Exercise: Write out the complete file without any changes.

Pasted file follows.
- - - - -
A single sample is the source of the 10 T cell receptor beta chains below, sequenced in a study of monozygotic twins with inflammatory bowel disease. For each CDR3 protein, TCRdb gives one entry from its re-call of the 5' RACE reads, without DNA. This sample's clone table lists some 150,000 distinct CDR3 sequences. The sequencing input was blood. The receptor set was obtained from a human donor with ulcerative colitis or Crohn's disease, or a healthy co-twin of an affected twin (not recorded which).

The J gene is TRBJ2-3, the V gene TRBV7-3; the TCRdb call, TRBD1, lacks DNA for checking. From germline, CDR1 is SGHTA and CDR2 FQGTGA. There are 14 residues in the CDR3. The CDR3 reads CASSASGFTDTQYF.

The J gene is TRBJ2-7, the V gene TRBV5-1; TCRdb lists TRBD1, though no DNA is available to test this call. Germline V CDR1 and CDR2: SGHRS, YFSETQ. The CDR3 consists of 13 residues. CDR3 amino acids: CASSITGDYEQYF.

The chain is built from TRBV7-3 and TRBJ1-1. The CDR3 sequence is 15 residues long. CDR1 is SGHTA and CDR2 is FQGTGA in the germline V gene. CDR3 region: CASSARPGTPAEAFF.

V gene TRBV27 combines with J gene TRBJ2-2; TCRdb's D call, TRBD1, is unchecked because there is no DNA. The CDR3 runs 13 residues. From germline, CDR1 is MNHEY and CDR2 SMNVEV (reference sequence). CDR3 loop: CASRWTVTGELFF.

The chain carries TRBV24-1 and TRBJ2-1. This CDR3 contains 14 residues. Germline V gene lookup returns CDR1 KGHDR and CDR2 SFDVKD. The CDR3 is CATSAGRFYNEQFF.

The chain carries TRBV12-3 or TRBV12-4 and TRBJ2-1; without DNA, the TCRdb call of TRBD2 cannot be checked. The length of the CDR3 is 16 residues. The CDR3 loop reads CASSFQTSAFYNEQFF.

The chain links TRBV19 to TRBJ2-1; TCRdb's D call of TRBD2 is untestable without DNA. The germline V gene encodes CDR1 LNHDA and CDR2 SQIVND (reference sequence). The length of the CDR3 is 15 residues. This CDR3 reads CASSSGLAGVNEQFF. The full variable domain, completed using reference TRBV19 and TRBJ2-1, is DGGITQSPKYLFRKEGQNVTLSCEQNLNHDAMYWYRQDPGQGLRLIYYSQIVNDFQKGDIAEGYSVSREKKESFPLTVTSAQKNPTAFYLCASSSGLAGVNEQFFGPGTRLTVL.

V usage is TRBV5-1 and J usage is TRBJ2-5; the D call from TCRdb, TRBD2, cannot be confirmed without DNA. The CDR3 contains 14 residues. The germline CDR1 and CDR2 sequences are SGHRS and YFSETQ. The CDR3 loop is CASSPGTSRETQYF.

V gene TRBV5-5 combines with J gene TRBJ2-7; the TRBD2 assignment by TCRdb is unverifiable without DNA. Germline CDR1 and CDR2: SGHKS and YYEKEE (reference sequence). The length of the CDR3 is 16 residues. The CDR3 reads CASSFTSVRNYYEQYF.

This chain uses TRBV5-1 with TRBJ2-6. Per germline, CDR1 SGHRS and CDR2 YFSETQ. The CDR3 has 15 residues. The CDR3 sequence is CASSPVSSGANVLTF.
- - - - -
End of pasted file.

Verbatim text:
A single sample is the source of the 10 T cell receptor beta chains below, sequenced in a study of monozygotic twins with inflammatory bowel disease. For each CDR3 protein, TCRdb gives one entry from its re-call of the 5' RACE reads, without DNA. This sample's clone table lists some 150,000 distinct CDR3 sequences. The sequencing input was blood. The receptor set was obtained from a human donor with ulcerative colitis or Crohn's disease, or a healthy co-twin of an affected twin (not recorded which).

The J gene is TRBJ2-3, the V gene TRBV7-3; the TCRdb call, TRBD1, lacks DNA for checking. From germline, CDR1 is SGHTA and CDR2 FQGTGA. There are 14 residues in the CDR3. The CDR3 reads CASSASGFTDTQYF.

The J gene is TRBJ2-7, the V gene TRBV5-1; TCRdb lists TRBD1, though no DNA is available to test this call. Germline V CDR1 and CDR2: SGHRS, YFSETQ. The CDR3 consists of 13 residues. CDR3 amino acids: CASSITGDYEQYF.

The chain is built from TRBV7-3 and TRBJ1-1. The CDR3 sequence is 15 residues long. CDR1 is SGHTA and CDR2 is FQGTGA in the germline V gene. CDR3 region: CASSARPGTPAEAFF.

V gene TRBV27 combines with J gene TRBJ2-2; TCRdb's D call, TRBD1, is unchecked because there is no DNA. The CDR3 runs 13 residues. From germline, CDR1 is MNHEY and CDR2 SMNVEV (reference sequence). CDR3 loop: CASRWTVTGELFF.

The chain carries TRBV24-1 and TRBJ2-1. This CDR3 contains 14 residues. Germline V gene lookup returns CDR1 KGHDR and CDR2 SFDVKD. The CDR3 is CATSAGRFYNEQFF.

The chain carries TRBV12-3 or TRBV12-4 and TRBJ2-1; without DNA, the TCRdb call of TRBD2 cannot be checked. The length of the CDR3 is 16 residues. The CDR3 loop reads CASSFQTSAFYNEQFF.

The chain links TRBV19 to TRBJ2-1; TCRdb's D call of TRBD2 is untestable without DNA. The germline V gene encodes CDR1 LNHDA and CDR2 SQIVND (reference sequence). The length of the CDR3 is 15 residues. This CDR3 reads CASSSGLAGVNEQFF. The full variable domain, completed using reference TRBV19 and TRBJ2-1, is DGGITQSPKYLFRKEGQNVTLSCEQNLNHDAMYWYRQDPGQGLRLIYYSQIVNDFQKGDIAEGYSVSREKKESFPLTVTSAQKNPTAFYLCASSSGLAGVNEQFFGPGTRLTVL.

V usage is TRBV5-1 and J usage is TRBJ2-5; the D call from TCRdb, TRBD2, cannot be confirmed without DNA. The CDR3 contains 14 residues. The germline CDR1 and CDR2 sequences are SGHRS and YFSETQ. The CDR3 loop is CASSPGTSRETQYF.

V gene TRBV5-5 combines with J gene TRBJ2-7; the TRBD2 assignment by TCRdb is unverifiable without DNA. Germline CDR1 and CDR2: SGHKS and YYEKEE (reference sequence). The length of the CDR3 is 16 residues. The CDR3 reads CASSFTSVRNYYEQYF.

This chain uses TRBV5-1 with TRBJ2-6. Per germline, CDR1 SGHRS and CDR2 YFSETQ. The CDR3 has 15 residues. The CDR3 sequence is CASSPVSSGANVLTF.